Myrcene is a monoterpene that’s quite prevalent in cannabis. It also can be found in citrus fruits, bay leaves, eucalyptus, wild thyme, lemongrass, and other plants. It is known to have the ability to affect the blood-brain barrier, increasing its permeability so that chemicals can pass through more quickly. (This is why some people say that eating a ripe mango before smoking marijuana enhances the high.) Myrcene has effects as an anti-carcinogen, and has also been shown to be an analgesic and anti-inflammatory. One study published in 2014 also proved myrcene to be effective in the treatment of peptic ulcers.
Alpha- and beta-pinene are two structural isomers of pinene, a bicyclic (meaning its molecule has two rings) monoterpenoid and the most widely occurring terpenoid in nature. It is found in abundance in pine resin, in many conifers and nonconiferous plants, and in some citrus fruits. Pinene has been used in traditional Chinese medicine for many years. It has anti-inflammatory effects, expectorant and bronchodilation effects, and can be used as an antiseptic. A-pinene has been shown to have potential as an anti-cancer agent as well.
Linalool is a noncyclic monoterpenoid that is a critical precursor in the formation of vitamin E. It has been identified in several different plant families and even in some fungi. The Environmental Protection Agency (EPA) has approved linalool for use in pesticides, and it is also used as a flavoring agent. It is found in many bath and body products and tends to have a floral scent. Therapeutically speaking, linalool is shown to have relaxing effects and has been used as a sleep aid for centuries. A study done in 2015 showed that linalool can reduce lung inflammation caused by cigarette smoking, which suggests that it can also reduce damage to the lungs caused by cannabis smoking and inhaling carcinogenic pollutants. Linalool is also shown to have indirect cognitive and emotional benefits due to its anti-inflammatory properties, and has the potential to aid in the treatment of Alzheimer’s disease.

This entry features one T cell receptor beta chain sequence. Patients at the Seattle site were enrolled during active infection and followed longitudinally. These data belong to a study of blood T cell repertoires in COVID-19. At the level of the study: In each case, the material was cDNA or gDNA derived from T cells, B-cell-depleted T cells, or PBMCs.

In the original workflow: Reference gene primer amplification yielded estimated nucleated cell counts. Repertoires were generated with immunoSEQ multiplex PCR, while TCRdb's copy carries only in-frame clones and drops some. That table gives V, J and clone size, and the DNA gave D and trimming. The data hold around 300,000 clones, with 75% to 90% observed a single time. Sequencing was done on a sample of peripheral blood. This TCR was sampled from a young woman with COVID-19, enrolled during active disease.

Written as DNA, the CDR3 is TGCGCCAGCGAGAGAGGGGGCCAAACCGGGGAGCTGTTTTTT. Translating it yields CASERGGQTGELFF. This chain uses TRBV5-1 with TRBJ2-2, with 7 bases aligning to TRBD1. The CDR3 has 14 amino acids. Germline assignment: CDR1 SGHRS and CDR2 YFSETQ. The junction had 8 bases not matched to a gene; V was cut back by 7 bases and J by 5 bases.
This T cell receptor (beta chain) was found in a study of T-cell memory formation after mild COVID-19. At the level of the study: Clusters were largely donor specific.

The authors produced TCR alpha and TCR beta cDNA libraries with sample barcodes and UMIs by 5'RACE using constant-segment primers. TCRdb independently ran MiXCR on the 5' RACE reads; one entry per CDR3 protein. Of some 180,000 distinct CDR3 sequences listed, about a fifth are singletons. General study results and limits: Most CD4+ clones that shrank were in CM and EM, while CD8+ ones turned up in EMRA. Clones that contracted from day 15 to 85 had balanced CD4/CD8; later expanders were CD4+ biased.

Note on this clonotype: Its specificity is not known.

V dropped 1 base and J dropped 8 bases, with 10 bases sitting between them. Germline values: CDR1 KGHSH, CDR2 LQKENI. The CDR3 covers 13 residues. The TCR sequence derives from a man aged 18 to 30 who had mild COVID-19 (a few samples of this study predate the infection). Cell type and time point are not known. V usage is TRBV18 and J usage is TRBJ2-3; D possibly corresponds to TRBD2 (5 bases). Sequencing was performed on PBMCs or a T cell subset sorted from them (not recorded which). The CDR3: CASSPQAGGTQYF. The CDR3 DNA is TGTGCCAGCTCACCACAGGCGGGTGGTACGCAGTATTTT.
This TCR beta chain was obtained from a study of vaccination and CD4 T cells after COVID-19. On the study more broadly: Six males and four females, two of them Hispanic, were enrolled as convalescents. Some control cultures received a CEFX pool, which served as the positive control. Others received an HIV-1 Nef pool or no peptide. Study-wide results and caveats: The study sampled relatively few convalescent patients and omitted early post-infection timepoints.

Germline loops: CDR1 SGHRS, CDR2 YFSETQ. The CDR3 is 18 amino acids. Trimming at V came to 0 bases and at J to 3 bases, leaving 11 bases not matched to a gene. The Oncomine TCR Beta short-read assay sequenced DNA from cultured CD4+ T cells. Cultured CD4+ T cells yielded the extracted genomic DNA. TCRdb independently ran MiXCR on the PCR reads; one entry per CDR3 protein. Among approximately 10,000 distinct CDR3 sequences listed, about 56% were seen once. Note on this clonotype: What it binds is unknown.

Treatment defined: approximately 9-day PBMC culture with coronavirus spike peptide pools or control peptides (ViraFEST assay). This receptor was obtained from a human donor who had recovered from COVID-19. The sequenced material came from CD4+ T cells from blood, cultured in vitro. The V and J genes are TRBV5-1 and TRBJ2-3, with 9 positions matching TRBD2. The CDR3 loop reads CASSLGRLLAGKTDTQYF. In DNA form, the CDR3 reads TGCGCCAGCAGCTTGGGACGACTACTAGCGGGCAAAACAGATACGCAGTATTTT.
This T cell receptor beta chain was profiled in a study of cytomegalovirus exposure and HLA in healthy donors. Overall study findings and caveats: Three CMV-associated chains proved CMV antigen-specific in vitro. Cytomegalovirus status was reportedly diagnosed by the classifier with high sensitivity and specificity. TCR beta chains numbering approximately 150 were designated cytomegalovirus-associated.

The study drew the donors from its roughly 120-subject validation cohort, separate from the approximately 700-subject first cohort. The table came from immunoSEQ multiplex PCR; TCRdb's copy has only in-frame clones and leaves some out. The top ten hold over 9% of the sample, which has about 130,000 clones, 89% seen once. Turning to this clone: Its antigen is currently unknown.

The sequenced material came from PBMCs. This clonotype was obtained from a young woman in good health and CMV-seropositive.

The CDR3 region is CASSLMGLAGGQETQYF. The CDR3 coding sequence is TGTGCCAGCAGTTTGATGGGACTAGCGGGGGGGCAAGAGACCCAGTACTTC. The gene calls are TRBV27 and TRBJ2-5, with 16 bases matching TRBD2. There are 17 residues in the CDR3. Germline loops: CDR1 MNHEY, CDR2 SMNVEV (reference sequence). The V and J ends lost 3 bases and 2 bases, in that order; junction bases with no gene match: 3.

Beta-caryophyllene is a sesquiterpene that is commonly found in leafy greens, black pepper, oregano, and other herbs. Because it binds directly to the endocannabinoid system’s (ECS’s) CB2 receptors, it holds great potential as a treatment for inflammation and autoimmune disorders. It also has gastroprotective qualities and is helpful in treating peptic ulcers. Beta-caryophyllene is the only terpene known to directly interact with the ECS. Other terpenes exert their effects via other channels.
Nerolidol is a sesquiterpene that is known to make the skin more absorbent, making it a useful additive in topical preparations. It tends to have a floral and “woody” scent. It has been studied as an antimalarial agent and also has antifungal properties, and sedative properties. It can be found in abundance in orange peels.
Phytol is a diterpine and a byproduct of chlorophyll degradation. It is a GABA neurotransmitter inhibitor, and therefore has a calming effect.
The terpenes discussed above, again, are generally part of the whole cannabis plant and are seen as having benefits independent of and in complement to cannabinoids like CBD. They are all GRAS (generally recognized as safe) according to the standards of the U.S. Food and Drug Administration (FDA) and other organizations as additives in food and personal-care products. In addition to the specific properties enumerated above, many terpenes (with the exception of myrcene), like CBD, are shown to counteract the effects of THC, suggesting that terpene-cannabinoid combinations can help to mitigate the psychoactive effects of THC in tandem where THC is a necessary part of therapy. But it’s also important to recognize the importance of terpenes as part of the cumulative therapeutic effect of whole-plant cannabis, even with low or no THC content. Terpenes have far-reaching and powerful medicinal effects. Back to Russo, he tells us that cannabinoid-terpenoid interactions “could produce synergy with respect to treatment of pain, inflammation, depression, anxiety, addiction, epilepsy, cancer, fungal and bacterial infections.”